Film Review: Emperor

MV5BMjI4OTcwMTY3N15BMl5BanBnXkFtZTcwMTI1MzcxOQ@@._V1_SX214_AL_Our family watched a movie the other night that we all thoroughly enjoyed, and it as such an excellent cross-cultural film!

Emperor tells the supposedly true story of the USA’s decisions about whether or not to try (and hang) Emperor Hirohito after Japan’s surrender at the end of World War II. Since I have always referenced the post-war reconstruction of Japan as “best practice” in ending a war, restoring a nation, and building an alliance (a lay person’s opinion, as politics and the military are in no way my specialties), I found this film particularly enlightening. It is a joint US-Japan production.

Emperor was released in the USA in 2012 and in Japan in 2013, but somehow just made it to my attention here in Mexico. Thank goodness it did! It stars Matthew Fox as Brigadier General Bonner Fellers, a Japan expert, and Tommy Lee Jones as General Douglas MacArthur (Supreme Commander for the Allied Powers), along with a host of Japanese actors.

The film captures the emotional torment
of a person attempting to bridge two cultures:
how could he be truthful, gain and maintain credibility with
both Japanese and US Americans, remain true to himself,
and yet do the right thing?

Though there are quite a few Hollywood clichés, I absolutely loved the insight into Japanese culture that Fellers demonstrates in the movie—it’s a great example of practical application of culture-specific knowledge. The film captures very well the emotional torment of a person attempting to bridge two cultures, particularly in such a sensitive situation: how could he be truthful, gain and maintain credibility with both Japanese and US Americans, remain true to himself, and yet do the right thing? The movie shows some  of the post-war devastation of Japan, the dignity of its people, and the wisdom that, fortunately, prevailed.

I believe there is much to learn here, and I hope our US military will use this film as required viewing as part of its officer training. I so often talk about the need for expats to “manage up” rather than just “manage down,” and Emperor is a terrific case study of how one general did just that.

The movie also includes a bit of love story, as Fellers tries to rekindle his relationship with Aya, a foreign exchange student he originally met at Earlham College in Indiana. Emperor is based on Shiro Okamoto’s book, His Majesty’s Salvation.

It is interesting that the movie never points out that Fellers was a Quaker, something about his background that I imagine was key to his decision making and his style, or that he was the official liaison with the Imperial Household. It is also encouraging that even with so little knowledge of the culture, he was able to do so much good. That is assuming, of course, that the movie is in any way accurate.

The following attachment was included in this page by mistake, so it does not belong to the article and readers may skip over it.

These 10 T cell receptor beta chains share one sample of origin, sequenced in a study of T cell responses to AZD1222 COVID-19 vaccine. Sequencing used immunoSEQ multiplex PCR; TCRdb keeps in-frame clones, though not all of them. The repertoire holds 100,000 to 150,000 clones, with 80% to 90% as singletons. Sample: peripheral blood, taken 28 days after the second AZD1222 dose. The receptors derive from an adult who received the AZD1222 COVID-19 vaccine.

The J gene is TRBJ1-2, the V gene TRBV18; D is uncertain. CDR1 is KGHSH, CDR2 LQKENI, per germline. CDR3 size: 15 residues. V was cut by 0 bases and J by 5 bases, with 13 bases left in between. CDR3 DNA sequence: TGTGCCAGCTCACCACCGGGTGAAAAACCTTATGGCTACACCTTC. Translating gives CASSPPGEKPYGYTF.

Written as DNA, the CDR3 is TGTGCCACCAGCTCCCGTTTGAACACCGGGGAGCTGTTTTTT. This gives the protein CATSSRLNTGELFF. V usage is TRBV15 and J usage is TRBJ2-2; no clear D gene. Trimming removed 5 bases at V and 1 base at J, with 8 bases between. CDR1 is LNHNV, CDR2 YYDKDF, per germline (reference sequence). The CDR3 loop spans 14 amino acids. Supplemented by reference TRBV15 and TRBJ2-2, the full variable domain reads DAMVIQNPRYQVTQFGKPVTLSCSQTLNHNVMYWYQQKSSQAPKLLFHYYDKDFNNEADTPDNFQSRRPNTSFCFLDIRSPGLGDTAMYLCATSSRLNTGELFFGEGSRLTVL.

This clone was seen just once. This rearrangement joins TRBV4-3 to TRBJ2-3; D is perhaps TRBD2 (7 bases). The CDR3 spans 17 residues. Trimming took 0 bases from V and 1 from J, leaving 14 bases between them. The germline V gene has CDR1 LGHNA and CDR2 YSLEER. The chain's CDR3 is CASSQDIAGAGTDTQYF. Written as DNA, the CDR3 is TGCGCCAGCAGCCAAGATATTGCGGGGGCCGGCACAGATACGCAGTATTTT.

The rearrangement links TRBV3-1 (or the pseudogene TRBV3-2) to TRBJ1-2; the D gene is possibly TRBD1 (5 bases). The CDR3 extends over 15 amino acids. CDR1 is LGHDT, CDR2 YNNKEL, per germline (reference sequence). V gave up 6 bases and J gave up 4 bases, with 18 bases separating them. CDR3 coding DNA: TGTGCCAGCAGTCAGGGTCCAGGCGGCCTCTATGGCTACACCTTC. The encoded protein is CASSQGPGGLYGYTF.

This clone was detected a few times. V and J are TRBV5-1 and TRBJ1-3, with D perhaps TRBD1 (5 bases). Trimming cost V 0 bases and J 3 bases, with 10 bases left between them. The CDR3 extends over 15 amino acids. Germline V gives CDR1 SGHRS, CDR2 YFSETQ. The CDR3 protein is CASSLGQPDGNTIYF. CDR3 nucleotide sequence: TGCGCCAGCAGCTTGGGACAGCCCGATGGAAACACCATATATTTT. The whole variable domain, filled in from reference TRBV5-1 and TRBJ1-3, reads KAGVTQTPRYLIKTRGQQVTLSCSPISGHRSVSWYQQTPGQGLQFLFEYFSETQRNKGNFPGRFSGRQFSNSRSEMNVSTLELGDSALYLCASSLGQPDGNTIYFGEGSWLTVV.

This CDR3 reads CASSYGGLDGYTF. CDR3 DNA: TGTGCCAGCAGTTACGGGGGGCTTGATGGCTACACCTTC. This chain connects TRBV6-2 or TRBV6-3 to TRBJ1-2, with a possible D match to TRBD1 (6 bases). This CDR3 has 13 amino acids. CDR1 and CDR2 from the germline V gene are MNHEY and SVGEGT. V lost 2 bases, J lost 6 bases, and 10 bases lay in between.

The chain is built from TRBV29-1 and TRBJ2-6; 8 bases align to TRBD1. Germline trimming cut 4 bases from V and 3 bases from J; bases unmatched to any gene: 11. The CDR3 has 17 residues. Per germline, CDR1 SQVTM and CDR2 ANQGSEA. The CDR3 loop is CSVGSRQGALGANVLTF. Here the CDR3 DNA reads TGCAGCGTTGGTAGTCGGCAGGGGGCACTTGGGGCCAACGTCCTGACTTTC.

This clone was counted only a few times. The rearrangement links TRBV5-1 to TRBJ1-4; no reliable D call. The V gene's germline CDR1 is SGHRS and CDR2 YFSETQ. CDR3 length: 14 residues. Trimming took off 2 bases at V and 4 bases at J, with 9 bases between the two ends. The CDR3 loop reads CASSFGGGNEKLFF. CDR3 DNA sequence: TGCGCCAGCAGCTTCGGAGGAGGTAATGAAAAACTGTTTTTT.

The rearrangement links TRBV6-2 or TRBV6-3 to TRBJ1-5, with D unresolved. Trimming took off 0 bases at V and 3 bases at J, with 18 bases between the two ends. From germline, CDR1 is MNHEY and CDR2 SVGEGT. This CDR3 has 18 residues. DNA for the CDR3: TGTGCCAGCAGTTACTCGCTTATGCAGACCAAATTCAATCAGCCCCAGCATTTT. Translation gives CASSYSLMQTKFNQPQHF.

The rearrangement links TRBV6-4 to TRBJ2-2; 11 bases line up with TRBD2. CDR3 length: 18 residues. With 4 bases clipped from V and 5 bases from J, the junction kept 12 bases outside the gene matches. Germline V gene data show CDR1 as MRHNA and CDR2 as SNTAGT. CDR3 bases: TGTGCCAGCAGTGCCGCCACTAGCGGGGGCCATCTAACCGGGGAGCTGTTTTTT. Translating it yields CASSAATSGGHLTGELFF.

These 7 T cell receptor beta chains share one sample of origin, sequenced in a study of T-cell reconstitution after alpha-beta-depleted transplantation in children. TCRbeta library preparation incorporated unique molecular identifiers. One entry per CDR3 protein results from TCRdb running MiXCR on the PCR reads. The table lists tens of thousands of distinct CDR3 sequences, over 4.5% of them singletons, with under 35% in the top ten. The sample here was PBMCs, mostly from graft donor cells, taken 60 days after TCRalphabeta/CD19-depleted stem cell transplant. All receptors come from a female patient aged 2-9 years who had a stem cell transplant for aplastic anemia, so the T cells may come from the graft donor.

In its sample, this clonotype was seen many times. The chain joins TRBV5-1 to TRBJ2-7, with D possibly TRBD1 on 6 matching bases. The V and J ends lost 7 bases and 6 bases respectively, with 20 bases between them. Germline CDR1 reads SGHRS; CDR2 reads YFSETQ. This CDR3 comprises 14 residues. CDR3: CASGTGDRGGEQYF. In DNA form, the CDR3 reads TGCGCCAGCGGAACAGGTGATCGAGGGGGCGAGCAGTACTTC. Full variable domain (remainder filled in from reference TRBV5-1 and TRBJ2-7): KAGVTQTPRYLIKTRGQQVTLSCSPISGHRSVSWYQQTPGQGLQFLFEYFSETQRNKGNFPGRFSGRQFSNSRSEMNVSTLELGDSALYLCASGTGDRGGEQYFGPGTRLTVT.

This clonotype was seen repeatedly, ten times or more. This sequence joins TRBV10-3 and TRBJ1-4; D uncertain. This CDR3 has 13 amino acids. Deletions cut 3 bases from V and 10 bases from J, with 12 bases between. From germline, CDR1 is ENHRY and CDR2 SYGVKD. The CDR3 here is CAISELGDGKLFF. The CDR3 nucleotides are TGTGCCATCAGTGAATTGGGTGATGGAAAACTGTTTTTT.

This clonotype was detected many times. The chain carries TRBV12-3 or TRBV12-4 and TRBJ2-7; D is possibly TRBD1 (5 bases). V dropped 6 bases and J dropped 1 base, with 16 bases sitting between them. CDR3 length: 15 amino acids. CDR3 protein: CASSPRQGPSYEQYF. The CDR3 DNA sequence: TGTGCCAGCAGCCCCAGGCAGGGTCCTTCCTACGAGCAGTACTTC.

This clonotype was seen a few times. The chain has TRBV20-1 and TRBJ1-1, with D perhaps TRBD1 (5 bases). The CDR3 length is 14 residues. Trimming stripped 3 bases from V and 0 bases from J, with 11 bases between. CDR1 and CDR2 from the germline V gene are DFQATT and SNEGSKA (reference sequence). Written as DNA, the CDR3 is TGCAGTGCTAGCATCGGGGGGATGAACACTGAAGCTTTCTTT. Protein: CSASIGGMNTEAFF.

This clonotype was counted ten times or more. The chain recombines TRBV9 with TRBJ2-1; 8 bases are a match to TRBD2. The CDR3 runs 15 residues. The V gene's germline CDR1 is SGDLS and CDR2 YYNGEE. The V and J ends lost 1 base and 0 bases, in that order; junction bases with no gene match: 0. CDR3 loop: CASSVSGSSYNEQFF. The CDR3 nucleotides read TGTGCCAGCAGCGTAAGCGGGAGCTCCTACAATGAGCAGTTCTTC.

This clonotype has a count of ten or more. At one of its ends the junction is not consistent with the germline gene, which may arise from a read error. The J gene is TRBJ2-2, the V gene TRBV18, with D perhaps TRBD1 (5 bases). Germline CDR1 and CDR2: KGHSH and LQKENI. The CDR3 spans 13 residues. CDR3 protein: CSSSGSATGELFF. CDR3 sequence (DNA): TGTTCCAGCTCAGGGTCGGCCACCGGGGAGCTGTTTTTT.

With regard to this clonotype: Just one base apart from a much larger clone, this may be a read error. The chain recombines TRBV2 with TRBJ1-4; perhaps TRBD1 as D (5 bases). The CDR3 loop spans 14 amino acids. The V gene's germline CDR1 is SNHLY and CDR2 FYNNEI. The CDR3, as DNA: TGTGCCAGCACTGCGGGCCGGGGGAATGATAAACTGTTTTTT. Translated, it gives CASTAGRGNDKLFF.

SPOILER ALERT
My one complaint about the movie is that the closing credits note that Fellers was “demoted” from being a general. This, to me, is a classic misuse of a true statement. The filmmakers should either have added an explanation or omitted this statement entirely. Sharing it in its brevity misleads and implies negativity.

The fact is that after World War II the military reduced the ranks, cutting the titles of 212 generals, because it was no longer wartime and the military no longer had a need for so many generals. Fellers reverted to colonel, but retired with the brigadier general title.

 

Recent Upgrades to Cultural Detective Online Enable Even Better Collaboration

QuickViewLensesOur most recent update incorporates significant changes to the user incident sections and the group functionality, in direct response to feedback from CDO users, so please keep those ideas coming! At Cultural Detective, we are always working to improve our flagship product, Cultural Detective Online.

conference_calling_support_headerQuick View Lenses: A New Tab On The Main Menu Bar
Maybe you are in a meeting, and you can just feel you are not quite connecting with the person sitting across from you, or the people on the other end of the conference call. Now you can quickly and easily open any of the Cultural Detective Values Lenses to use as clues in deciphering the dynamics of your conversation, and to help you bridge the communication gap!

The new Quick View Lenses tab is visible anytime you are logged into CD Online, located just to the right of the Package tab. Clicking on this tab will open a new browser window with a drop-down menu listing all Lenses in the CD Online system. Clicking on a Lens name will open that Values Lens in the new browser window.

Group Functionality: New Features
The real magic of cross-cultural collaboration is in using our differences as assets to innovate, create and solve problems—together.